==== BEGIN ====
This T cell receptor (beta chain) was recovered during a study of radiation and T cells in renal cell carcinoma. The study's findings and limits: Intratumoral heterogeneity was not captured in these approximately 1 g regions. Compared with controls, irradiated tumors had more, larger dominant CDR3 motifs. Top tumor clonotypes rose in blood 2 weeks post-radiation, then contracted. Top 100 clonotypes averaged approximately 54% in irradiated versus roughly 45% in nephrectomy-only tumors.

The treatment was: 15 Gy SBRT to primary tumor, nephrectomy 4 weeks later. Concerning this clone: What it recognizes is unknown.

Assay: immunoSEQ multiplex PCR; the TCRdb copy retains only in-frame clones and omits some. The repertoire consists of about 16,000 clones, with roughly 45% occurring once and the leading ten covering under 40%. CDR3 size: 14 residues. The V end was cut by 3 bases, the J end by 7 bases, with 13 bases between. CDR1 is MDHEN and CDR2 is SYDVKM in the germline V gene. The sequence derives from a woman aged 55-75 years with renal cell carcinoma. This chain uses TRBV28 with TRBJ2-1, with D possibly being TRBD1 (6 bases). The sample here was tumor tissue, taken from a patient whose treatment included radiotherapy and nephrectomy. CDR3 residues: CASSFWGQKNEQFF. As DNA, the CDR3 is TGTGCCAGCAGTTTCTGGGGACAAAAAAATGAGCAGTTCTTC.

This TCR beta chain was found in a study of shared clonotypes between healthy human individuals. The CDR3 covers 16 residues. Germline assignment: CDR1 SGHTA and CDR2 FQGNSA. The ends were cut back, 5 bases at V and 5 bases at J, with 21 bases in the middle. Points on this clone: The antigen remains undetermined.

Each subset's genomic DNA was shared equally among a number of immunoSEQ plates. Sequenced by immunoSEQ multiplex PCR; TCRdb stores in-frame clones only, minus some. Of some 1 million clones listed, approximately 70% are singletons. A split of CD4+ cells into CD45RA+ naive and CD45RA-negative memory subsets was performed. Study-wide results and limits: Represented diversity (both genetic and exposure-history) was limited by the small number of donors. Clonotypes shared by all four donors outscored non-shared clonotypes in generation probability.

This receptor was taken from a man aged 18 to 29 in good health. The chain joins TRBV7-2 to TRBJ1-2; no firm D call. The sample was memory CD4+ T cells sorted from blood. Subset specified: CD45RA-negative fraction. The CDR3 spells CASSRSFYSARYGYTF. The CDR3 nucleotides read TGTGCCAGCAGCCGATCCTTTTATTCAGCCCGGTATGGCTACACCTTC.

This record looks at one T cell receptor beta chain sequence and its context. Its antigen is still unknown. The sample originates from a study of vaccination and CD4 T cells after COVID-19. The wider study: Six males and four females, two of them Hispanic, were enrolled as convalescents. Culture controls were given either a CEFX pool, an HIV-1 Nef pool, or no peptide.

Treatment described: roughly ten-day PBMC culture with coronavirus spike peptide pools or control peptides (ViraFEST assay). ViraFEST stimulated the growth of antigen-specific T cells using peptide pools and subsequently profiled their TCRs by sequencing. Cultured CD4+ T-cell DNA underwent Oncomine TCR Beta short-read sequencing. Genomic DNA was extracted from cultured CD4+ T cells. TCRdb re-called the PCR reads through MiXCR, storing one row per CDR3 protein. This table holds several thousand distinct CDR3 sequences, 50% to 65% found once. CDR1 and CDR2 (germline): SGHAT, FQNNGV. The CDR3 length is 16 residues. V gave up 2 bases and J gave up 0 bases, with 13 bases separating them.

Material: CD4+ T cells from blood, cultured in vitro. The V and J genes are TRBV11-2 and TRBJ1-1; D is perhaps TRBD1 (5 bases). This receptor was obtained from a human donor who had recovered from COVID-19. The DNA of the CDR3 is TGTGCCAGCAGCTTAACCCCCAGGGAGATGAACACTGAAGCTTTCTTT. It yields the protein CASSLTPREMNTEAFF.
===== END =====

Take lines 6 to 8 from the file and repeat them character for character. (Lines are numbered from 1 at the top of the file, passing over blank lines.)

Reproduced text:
This receptor was taken from a man aged 18 to 29 in good health. The chain joins TRBV7-2 to TRBJ1-2; no firm D call. The sample was memory CD4+ T cells sorted from blood. Subset specified: CD45RA-negative fraction. The CDR3 spells CASSRSFYSARYGYTF. The CDR3 nucleotides read TGTGCCAGCAGCCGATCCTTTTATTCAGCCCGGTATGGCTACACCTTC.

This record looks at one T cell receptor beta chain sequence and its context. Its antigen is still unknown. The sample originates from a study of vaccination and CD4 T cells after COVID-19. The wider study: Six males and four females, two of them Hispanic, were enrolled as convalescents. Culture controls were given either a CEFX pool, an HIV-1 Nef pool, or no peptide.

Treatment described: roughly ten-day PBMC culture with coronavirus spike peptide pools or control peptides (ViraFEST assay). ViraFEST stimulated the growth of antigen-specific T cells using peptide pools and subsequently profiled their TCRs by sequencing. Cultured CD4+ T-cell DNA underwent Oncomine TCR Beta short-read sequencing. Genomic DNA was extracted from cultured CD4+ T cells. TCRdb re-called the PCR reads through MiXCR, storing one row per CDR3 protein. This table holds several thousand distinct CDR3 sequences, 50% to 65% found once. CDR1 and CDR2 (germline): SGHAT, FQNNGV. The CDR3 length is 16 residues. V gave up 2 bases and J gave up 0 bases, with 13 bases separating them.